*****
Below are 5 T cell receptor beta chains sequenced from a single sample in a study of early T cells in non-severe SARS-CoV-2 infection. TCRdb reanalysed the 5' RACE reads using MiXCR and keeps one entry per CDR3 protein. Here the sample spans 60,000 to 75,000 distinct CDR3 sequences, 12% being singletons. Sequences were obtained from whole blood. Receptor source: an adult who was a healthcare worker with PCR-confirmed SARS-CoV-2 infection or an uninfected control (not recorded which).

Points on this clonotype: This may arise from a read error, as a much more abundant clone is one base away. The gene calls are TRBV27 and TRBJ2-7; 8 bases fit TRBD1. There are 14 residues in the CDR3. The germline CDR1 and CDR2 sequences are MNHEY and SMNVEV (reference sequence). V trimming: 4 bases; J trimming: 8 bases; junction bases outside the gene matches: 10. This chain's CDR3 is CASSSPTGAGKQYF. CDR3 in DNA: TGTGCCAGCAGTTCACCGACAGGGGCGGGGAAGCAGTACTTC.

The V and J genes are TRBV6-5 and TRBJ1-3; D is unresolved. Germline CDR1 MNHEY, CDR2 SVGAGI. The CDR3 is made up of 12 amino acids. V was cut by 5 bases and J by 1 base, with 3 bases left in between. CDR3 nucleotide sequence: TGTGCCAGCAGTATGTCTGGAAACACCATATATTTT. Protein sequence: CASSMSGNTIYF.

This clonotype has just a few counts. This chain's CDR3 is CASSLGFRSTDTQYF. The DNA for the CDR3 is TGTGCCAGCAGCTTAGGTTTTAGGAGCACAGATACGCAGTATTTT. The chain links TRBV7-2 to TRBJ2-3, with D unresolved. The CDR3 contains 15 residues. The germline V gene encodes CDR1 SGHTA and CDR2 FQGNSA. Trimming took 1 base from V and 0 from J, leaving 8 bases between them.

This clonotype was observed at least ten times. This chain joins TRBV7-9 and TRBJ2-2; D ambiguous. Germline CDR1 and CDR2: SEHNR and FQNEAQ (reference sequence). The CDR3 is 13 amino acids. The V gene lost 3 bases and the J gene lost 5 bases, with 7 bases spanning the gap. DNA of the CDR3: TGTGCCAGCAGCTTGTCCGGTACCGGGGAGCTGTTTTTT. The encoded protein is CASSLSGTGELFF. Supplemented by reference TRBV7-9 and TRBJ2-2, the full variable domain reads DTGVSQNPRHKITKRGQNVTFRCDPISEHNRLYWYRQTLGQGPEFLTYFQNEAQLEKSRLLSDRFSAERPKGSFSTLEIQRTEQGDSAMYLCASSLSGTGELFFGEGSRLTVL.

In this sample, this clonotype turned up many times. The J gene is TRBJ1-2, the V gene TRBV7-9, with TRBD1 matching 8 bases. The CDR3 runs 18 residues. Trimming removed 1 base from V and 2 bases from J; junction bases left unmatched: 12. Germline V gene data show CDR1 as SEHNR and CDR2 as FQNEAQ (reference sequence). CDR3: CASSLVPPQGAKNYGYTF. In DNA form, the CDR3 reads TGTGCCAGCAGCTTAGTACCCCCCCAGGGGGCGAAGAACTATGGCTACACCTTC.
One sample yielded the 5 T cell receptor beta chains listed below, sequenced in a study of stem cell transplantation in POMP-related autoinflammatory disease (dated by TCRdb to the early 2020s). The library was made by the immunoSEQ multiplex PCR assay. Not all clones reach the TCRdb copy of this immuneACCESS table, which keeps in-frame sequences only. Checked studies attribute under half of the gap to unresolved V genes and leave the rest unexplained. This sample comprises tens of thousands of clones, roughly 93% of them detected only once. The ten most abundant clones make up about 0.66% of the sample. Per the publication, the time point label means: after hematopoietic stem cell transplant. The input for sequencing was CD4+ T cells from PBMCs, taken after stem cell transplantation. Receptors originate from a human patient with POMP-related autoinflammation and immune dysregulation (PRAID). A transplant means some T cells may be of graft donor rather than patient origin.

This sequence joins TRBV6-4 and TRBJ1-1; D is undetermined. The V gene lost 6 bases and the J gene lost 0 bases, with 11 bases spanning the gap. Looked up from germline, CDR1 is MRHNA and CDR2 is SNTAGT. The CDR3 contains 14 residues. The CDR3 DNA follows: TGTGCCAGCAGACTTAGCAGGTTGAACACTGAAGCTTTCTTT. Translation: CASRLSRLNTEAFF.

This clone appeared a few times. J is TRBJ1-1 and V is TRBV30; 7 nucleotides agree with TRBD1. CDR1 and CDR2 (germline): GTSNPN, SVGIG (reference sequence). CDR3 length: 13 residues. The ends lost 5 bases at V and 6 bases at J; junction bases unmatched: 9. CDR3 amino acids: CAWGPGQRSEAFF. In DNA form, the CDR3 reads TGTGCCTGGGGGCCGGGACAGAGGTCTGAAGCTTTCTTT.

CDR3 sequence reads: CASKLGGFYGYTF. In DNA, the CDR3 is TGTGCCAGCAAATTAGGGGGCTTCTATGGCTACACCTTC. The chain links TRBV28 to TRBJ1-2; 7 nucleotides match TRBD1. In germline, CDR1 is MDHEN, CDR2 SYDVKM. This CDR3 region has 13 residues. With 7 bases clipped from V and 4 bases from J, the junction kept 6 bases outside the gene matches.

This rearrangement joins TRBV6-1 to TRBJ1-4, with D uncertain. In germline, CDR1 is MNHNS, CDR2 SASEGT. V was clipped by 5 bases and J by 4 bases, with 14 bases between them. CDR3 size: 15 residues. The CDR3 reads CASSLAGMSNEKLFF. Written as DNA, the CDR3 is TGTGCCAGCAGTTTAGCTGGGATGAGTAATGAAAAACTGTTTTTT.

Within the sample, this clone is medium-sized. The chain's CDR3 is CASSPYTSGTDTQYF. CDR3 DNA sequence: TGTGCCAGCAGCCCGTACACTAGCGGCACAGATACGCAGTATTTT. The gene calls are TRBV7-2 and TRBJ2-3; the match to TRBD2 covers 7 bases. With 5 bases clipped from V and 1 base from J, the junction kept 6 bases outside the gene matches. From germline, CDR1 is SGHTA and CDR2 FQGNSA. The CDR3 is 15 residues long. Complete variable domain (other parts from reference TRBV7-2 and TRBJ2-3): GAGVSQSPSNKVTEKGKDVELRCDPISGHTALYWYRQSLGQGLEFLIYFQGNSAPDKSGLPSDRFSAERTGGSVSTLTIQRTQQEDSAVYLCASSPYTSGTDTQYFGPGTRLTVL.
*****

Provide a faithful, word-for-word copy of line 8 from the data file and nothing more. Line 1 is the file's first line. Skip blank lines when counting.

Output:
This sequence joins TRBV6-4 and TRBJ1-1; D is undetermined. The V gene lost 6 bases and the J gene lost 0 bases, with 11 bases spanning the gap. Looked up from germline, CDR1 is MRHNA and CDR2 is SNTAGT. The CDR3 contains 14 residues. The CDR3 DNA follows: TGTGCCAGCAGACTTAGCAGGTTGAACACTGAAGCTTTCTTT. Translation: CASRLSRLNTEAFF.